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Crossing Kingshighway

December 18, 2012 Accessibility, Featured, South City, Walkability 3 Comments

In June I did a post about being unable to active a pedestrian signal at Kingshighway & Devonshire (see Pedestrian Signal Activation Button Beyond Reach).  That button got relocated after I pointed out the absurd location. Last week I used the next crossing to the north, at  Kingshighway & Sutherland.  Yes, you guessed it, another pedestrian button not reachable from the sidewalk.

ABOVE: Why bother putting a button at all if it can't be reached?
ABOVE: Why bother putting a button at all if it can’t be reached?
ABvOVE: A woman waited on the other side of Kingshighway also waiting for the walk signal to come on.
ABvOVE: A woman waited on the other side of Kingshighway also waiting for the walk signal to come on.

I eventually wheeled into the grass to press the button because it didn’t seem like it would change without doing so. Even after pressing the button it took many minutes to give the  ok to cross the street.

A week earlier I spotted another problem button from the #11 (Chippewa) MetroBus.

ABOVE: The 2nd button to cross Chippewa is located in an impossible to reach location.
ABOVE: The 2nd button to cross Chippewa is located in an impossible to reach location.

The Chippewa button I emailed in to the Streets Dept while I was still on the bus. I’m notifying the city of the problem at Sutherland via this post. To be fair, many intersections are great for pedestrians.But we tend not to remember that which works like it should, we remember those that give us fits.

Eventually I hope to gather volunteers and do a pedestrian audit of an area — signals, crosswalks, ramps, etc.  In the meantime I’ll catch them one at a time as I go about my daily life in various parts of St. Louis.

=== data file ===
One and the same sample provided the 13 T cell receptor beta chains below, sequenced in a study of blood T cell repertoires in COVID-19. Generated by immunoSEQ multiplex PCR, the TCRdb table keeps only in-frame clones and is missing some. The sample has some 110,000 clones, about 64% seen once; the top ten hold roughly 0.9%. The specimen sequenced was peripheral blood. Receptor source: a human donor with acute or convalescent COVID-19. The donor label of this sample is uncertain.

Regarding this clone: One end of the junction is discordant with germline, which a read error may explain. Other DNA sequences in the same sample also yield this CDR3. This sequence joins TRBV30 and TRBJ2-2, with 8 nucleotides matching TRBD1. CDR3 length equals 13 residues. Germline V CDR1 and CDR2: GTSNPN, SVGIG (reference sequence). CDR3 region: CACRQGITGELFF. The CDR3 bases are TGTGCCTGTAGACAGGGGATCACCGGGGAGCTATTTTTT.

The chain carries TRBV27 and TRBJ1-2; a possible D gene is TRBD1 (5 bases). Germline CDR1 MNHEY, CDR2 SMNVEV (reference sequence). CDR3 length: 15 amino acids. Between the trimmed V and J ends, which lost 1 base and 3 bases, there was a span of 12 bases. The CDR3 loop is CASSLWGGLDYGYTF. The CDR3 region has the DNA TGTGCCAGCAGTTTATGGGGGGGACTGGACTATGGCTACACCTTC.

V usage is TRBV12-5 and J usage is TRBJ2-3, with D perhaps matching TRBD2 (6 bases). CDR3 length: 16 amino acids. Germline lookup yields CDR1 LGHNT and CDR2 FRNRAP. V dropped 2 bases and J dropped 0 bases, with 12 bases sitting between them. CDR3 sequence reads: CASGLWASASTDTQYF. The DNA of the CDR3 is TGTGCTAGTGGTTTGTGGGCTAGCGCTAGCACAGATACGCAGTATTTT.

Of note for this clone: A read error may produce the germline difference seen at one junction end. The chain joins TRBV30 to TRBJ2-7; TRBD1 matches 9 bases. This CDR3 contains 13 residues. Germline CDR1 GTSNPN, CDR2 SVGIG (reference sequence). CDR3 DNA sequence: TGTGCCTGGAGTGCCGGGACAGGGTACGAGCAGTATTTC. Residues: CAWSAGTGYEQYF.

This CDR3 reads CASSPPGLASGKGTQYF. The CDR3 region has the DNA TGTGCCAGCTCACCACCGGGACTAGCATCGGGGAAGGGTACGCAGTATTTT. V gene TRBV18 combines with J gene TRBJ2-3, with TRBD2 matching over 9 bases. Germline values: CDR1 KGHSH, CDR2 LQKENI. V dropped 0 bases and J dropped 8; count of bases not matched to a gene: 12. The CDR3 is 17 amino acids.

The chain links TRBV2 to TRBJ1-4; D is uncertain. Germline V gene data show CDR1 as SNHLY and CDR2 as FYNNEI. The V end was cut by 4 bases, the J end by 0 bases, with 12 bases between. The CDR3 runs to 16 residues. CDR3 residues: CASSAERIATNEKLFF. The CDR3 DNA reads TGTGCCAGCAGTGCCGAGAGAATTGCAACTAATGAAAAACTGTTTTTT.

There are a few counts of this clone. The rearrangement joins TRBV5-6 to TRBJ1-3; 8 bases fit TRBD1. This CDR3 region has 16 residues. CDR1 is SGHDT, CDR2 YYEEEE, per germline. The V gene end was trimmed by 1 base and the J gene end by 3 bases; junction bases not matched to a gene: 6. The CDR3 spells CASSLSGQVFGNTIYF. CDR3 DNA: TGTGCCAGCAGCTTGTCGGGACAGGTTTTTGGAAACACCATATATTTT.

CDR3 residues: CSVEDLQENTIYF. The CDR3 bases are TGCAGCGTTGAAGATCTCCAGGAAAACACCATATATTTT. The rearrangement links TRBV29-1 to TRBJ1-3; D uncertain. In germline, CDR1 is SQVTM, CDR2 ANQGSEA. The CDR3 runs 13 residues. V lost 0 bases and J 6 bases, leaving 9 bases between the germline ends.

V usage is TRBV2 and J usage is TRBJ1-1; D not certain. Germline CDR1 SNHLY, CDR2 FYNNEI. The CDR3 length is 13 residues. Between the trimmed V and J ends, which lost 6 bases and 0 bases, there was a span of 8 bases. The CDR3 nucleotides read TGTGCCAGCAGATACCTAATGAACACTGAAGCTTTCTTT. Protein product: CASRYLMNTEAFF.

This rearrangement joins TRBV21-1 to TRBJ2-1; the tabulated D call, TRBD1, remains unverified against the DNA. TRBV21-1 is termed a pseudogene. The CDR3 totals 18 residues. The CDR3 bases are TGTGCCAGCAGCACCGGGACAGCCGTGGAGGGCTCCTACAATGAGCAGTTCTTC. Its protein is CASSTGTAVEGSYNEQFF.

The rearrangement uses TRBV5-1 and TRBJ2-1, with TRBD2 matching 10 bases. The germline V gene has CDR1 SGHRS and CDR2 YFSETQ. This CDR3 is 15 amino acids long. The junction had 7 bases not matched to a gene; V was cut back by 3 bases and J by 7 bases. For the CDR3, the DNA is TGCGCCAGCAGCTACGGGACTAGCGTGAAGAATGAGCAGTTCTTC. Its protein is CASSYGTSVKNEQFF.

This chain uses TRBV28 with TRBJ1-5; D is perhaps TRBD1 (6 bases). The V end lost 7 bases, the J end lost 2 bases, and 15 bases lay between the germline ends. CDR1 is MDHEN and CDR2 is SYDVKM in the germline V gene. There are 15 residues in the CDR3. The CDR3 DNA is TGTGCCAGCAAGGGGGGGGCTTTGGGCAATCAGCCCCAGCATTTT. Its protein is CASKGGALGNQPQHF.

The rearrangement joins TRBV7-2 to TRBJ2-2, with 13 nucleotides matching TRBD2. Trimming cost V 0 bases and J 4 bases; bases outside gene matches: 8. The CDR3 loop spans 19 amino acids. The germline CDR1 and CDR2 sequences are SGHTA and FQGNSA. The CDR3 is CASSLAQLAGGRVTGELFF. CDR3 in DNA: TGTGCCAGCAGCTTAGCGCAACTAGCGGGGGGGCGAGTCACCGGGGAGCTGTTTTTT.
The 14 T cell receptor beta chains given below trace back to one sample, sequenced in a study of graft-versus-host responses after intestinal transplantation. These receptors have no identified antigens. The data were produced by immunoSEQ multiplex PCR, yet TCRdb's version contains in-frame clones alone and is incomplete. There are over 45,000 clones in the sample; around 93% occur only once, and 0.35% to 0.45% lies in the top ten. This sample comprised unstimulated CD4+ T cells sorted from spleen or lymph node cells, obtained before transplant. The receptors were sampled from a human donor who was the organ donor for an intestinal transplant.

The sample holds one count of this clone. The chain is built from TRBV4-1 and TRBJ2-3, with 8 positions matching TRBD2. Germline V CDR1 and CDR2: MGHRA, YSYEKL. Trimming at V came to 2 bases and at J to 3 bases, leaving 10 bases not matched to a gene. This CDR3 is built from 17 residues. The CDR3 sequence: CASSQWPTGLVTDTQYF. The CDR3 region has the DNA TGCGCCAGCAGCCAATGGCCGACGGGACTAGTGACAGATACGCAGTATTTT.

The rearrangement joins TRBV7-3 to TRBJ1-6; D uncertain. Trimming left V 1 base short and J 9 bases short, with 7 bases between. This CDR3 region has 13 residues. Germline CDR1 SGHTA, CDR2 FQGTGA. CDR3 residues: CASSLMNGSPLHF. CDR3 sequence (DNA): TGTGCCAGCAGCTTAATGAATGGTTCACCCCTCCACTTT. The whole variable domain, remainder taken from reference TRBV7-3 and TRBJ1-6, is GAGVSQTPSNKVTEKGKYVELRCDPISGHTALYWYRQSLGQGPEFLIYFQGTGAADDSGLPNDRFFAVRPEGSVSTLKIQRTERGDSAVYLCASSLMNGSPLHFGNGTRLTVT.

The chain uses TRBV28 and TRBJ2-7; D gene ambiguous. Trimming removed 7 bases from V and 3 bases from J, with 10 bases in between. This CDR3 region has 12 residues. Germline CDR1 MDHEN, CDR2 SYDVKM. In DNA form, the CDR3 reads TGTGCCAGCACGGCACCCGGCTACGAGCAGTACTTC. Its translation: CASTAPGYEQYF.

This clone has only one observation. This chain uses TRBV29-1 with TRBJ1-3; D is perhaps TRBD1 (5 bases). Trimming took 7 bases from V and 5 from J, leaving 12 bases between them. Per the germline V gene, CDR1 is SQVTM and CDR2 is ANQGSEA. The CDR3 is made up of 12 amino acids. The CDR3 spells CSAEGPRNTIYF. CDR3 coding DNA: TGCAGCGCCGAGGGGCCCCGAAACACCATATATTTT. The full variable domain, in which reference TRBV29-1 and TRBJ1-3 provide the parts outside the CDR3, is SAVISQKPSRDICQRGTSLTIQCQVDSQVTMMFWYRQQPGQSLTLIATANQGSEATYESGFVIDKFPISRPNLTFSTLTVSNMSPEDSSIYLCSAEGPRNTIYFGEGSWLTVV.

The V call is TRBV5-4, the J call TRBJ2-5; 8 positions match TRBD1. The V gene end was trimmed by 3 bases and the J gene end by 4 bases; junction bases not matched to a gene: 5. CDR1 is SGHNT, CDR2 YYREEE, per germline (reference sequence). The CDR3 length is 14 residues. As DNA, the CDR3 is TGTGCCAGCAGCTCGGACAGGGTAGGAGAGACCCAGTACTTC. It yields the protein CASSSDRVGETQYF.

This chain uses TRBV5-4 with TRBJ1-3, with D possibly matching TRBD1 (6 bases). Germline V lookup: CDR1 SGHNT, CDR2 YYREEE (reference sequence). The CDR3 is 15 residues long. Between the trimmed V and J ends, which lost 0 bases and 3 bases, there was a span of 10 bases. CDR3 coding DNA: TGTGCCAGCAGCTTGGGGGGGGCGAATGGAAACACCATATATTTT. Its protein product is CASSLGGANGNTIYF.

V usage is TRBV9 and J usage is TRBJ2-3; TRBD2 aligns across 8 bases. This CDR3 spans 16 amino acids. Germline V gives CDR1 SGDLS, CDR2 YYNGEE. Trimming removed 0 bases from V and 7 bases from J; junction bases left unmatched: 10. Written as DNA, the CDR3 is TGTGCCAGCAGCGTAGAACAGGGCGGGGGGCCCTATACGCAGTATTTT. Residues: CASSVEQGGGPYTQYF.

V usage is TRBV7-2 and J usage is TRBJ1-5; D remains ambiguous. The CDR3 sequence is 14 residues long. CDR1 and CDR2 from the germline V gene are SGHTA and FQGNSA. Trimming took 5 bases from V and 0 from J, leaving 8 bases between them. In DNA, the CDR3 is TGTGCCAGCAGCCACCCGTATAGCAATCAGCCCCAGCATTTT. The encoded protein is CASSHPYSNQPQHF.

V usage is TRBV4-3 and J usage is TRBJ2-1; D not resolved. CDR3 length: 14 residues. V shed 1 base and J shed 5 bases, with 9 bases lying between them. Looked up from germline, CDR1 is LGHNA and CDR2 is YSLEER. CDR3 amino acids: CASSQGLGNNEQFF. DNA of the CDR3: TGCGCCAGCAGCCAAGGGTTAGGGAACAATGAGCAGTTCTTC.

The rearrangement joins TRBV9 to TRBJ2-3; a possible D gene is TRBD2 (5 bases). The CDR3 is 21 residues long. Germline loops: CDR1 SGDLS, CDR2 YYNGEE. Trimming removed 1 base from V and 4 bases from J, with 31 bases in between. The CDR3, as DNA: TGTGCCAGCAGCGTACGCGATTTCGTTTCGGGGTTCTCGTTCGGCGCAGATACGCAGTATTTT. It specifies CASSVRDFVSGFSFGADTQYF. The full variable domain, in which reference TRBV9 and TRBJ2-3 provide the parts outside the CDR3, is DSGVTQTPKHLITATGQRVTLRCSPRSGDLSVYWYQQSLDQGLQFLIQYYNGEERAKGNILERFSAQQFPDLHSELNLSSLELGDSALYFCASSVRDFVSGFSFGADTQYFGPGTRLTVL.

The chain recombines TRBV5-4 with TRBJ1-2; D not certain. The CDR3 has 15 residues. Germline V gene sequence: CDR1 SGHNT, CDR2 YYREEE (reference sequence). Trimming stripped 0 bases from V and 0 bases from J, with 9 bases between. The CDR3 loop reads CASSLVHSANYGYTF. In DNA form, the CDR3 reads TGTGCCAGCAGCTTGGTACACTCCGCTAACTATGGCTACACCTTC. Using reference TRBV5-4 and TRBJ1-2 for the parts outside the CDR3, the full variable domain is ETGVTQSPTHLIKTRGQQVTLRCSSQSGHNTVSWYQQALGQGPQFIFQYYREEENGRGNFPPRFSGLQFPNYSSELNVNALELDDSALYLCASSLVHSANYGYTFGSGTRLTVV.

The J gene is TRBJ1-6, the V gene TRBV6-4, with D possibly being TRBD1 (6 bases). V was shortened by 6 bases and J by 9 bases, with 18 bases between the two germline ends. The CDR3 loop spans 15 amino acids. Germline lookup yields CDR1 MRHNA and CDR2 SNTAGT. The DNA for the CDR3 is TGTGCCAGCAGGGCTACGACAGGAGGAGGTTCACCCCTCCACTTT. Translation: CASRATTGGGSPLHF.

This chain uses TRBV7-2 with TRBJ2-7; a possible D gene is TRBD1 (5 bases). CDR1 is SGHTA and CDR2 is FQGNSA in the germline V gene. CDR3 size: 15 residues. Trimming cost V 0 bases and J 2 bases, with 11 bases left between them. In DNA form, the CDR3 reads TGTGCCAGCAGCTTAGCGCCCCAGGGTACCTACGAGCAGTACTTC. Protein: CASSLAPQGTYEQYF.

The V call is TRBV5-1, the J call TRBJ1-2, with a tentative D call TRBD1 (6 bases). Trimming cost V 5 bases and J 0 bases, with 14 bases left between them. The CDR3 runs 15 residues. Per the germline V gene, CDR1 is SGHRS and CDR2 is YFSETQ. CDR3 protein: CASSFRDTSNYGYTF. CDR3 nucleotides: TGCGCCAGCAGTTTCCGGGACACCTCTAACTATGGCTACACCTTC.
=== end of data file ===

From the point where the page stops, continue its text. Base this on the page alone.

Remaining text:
— Steve Patterson

 

Currently there are "3 comments" on this Article:

  1. JZ71 says:

    These examples are difficult or impossible to activate for people with certain disabilities. For more-able-bodied pedestrians, the obstacles are significantly smaller, but still can be aggravating. But what I find most confusing, around here, is at intersections with more than one button, which street is each one for? Most other cities have signs with arrows, pointing toward the direction each one controls . . . .

     
  2. TSnut says:

    Why wouldn’t the City inspect what they are paying for before the contractor gets paid? JZ71, the signs are supposed to have an arrow pointing which direction. They are to be provided with right or left arrows. Again, the City lets contractors get buy with shoddy work or lets the design engineers produce incorrect plans that the contractors follow blindly without consideration of the practical use of the signal. Same with the timing of the crosswalk . . . how long does it take the average person to walk or wheel across? Is this taken into consideration (especially on wide streets like Kingshighway at Forest Park Pkwy or Tucker.

     
  3. Scott Jones says:

    This has “good enough” and “not my problem” written all over it. Pathetic…

     

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